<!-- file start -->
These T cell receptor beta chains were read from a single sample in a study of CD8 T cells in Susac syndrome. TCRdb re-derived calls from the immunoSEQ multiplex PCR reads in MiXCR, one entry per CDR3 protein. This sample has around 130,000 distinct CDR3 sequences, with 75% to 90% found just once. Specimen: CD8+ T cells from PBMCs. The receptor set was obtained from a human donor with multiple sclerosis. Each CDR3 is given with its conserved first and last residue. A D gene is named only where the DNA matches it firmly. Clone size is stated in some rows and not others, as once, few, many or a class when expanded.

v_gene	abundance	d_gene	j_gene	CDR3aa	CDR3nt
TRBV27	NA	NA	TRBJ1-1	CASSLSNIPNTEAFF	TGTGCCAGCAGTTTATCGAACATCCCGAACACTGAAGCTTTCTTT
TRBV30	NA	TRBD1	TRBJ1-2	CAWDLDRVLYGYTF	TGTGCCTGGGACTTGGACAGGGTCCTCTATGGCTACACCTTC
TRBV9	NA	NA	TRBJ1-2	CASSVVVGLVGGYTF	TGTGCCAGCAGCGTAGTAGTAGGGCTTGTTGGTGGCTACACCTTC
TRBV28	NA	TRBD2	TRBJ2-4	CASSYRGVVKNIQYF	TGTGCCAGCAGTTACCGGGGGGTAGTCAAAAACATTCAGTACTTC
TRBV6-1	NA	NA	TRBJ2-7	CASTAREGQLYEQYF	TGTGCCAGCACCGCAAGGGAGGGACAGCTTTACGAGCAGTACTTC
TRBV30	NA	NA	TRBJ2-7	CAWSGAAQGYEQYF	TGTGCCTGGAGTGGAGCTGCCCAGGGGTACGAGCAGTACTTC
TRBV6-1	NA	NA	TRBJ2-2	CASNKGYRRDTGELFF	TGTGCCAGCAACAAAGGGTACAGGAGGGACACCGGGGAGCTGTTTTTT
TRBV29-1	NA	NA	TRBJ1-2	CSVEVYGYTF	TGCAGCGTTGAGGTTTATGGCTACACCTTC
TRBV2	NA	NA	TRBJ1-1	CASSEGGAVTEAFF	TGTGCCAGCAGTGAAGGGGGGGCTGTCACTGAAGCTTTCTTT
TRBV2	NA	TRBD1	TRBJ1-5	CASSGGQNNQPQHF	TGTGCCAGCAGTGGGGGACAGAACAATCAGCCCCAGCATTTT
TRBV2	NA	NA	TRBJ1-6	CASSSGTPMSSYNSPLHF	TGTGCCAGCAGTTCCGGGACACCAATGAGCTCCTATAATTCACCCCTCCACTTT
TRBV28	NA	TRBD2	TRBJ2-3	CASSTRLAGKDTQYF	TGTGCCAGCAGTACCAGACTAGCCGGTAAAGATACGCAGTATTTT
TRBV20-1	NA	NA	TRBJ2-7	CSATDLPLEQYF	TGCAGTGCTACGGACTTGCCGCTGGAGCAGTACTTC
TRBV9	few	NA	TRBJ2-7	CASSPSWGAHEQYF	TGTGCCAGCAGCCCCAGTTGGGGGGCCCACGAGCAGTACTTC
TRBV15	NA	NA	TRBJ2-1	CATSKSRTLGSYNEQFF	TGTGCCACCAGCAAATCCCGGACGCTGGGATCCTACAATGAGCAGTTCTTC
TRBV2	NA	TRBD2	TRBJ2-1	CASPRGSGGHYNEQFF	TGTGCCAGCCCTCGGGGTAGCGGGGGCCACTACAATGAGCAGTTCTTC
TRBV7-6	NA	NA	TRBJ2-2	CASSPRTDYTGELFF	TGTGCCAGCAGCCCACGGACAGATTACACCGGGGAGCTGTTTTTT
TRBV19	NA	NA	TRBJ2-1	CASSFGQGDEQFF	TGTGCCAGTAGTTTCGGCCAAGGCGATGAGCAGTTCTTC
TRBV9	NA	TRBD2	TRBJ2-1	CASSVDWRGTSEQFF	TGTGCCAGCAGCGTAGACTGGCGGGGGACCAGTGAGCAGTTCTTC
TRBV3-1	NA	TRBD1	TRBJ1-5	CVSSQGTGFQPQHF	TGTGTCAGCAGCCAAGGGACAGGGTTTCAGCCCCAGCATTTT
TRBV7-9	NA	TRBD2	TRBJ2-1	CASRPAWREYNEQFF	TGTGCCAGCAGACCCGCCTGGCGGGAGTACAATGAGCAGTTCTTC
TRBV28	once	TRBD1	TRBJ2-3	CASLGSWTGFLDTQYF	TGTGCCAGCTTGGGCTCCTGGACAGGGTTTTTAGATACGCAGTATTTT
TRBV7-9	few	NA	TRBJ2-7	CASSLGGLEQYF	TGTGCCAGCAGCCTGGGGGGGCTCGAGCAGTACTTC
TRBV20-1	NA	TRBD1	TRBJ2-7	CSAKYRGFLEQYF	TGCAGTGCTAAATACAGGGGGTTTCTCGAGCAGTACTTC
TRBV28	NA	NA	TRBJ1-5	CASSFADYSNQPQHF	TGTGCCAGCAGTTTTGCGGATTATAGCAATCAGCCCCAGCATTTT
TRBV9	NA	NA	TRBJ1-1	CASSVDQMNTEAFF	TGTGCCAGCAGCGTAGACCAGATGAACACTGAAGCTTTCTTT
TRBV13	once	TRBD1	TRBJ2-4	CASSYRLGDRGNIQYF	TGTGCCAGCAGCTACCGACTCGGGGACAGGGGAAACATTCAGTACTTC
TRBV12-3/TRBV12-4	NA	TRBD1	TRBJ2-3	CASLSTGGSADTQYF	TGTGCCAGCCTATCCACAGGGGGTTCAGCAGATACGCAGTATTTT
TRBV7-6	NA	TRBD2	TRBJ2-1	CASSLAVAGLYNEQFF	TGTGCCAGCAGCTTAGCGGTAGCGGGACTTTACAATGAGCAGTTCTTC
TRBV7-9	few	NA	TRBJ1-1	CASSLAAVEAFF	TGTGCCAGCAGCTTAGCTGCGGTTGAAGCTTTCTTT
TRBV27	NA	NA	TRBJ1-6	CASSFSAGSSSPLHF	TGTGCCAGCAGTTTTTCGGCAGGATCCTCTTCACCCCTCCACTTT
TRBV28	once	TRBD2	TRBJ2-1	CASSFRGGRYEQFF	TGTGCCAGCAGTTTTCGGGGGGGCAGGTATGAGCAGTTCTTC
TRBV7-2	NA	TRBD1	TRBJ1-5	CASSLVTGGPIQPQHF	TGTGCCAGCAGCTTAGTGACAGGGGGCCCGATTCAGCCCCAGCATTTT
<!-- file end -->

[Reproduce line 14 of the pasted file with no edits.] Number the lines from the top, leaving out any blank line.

TRBV28	NA	TRBD2	TRBJ2-3	CASSTRLAGKDTQYF	TGTGCCAGCAGTACCAGACTAGCCGGTAAAGATACGCAGTATTTT